Rabati Castle (Georgian: რაბათის ციხე) is a fortress in Akhaltsikhe, Georgia. Originally established in the 9th century as the Lomisa Castle, it was completely rebuilt by Ottomans. Most of the surviving buildings date from the 17th and 18th centuries.
|Former names||Lomsia; Lomisa|
|Elevation||1,000 m (3,281 ft)|
|Renovation cost||26 mln ₾|
|Floor area||70,000 m2 (750,000 sq ft)|
According to the Georgian Chronicles the city was established in the 9th century by Guaram Mampal, son of the King of Tao. From the 13th to the end of 14th centuries it was the capital city of Samtskhe-Saatabago, ruled by the Georgian princely (mtavari) family and a ruling dynasty of the Principality of Samtskhe, the House of Jaqeli.
In 1393 the city was attacked by the armies of Tamerlane. Despite the Turko-Mongol invasions fortress withstood and continued to thrive. After the Treaty of Constantinople in 1590, the whole territory of Samtskhe-Saatabago went under the rule of Ottoman Empire. Turks Mostly used to build defensive edifices. In 1752 first mosque was built in Rabati.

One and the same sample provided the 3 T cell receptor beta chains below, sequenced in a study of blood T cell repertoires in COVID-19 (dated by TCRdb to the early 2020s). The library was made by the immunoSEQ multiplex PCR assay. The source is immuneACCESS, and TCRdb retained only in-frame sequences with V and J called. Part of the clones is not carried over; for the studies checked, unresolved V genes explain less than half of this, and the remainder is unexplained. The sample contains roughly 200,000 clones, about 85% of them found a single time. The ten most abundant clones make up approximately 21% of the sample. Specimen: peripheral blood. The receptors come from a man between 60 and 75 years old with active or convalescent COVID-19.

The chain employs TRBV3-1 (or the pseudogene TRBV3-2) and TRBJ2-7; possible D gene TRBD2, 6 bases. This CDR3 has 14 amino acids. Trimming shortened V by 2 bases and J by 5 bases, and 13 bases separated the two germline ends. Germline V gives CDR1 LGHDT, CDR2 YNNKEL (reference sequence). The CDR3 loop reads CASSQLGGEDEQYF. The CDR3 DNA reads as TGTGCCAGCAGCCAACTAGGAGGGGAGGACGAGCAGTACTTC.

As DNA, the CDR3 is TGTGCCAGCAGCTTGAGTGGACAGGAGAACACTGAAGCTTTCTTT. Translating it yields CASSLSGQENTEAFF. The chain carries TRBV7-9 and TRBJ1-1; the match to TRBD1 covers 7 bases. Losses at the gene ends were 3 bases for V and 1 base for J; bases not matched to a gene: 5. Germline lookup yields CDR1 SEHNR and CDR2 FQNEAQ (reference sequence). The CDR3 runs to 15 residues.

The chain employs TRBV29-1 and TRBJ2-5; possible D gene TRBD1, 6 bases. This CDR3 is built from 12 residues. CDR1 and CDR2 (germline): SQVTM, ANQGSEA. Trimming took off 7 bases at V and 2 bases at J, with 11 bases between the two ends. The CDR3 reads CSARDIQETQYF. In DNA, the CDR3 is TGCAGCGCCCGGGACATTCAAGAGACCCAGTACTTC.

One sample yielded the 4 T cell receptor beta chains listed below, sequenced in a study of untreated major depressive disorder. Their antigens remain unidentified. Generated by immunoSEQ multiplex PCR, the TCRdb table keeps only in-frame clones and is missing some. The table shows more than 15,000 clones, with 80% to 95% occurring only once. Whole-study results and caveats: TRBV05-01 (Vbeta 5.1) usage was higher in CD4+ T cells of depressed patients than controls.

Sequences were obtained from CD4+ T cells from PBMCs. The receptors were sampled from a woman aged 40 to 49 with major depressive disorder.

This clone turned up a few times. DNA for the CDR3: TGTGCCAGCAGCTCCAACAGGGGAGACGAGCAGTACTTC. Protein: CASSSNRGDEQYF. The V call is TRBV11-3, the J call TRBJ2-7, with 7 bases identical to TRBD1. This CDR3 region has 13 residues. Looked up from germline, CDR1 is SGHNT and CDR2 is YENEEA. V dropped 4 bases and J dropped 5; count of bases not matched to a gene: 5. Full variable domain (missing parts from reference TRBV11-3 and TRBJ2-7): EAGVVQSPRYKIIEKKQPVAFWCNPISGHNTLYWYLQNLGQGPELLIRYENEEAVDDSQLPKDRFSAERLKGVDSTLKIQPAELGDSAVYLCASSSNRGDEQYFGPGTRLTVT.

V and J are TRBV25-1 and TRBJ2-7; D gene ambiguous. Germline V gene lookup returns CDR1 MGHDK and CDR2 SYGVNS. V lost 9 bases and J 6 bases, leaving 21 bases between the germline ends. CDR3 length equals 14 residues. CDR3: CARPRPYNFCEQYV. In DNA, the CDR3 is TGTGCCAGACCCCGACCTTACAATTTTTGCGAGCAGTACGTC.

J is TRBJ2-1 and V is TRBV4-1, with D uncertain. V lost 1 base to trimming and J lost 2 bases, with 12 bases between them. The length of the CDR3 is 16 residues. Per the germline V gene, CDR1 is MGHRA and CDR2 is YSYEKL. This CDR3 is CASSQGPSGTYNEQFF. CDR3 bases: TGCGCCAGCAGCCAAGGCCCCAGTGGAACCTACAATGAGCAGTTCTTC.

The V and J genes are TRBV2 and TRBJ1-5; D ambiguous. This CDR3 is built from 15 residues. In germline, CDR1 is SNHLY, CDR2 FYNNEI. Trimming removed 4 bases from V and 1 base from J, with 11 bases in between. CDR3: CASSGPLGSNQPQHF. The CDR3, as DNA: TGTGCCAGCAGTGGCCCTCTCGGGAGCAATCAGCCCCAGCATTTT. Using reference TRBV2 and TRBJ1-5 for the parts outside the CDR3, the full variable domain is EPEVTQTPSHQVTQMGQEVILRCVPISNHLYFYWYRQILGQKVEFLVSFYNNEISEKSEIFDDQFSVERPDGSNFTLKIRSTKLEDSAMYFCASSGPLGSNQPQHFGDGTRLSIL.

Metropolitan John writes in the late 18th century that "despite the fact that a large part of the population has been Islamized, there's still a functioning Orthodox church". After the Treaty of Georgievsk between the Kingdom of Kartli and the Russian Empire was signed, the question of the fate of Akhaltsikhe arose. The first attempt to take the fortress in 1810 failed. Prince Paskevich successfully stormed the fortress 18 years later, in the great Battle of Akhalzic. After the Treaty of Adrianople in 1829, the Ottomans yielded part of Akhaltiske Region.
The fortress and its adjacent buildings were extensively rebuilt and renovated in 2011-2012 in order to attract more tourists to the area.
- "რაბათის ციხე-სიმაგრე". იმოგზაურე საქართველოში. Retrieved 9 March 2017. (in Georgian)
- "ახალციხის რაბათი – ისტორიული არქიტექტურის მეტამორფოზა". Manana Suramelashvili. 17 December 2012. Retrieved 9 March 2017. (in Georgian)
- "ისტორიული და არქიტექტურულ–კულტურული ძეგლები". Akhaltsikhe Municipality. Retrieved 9 March 2017. (in Georgian)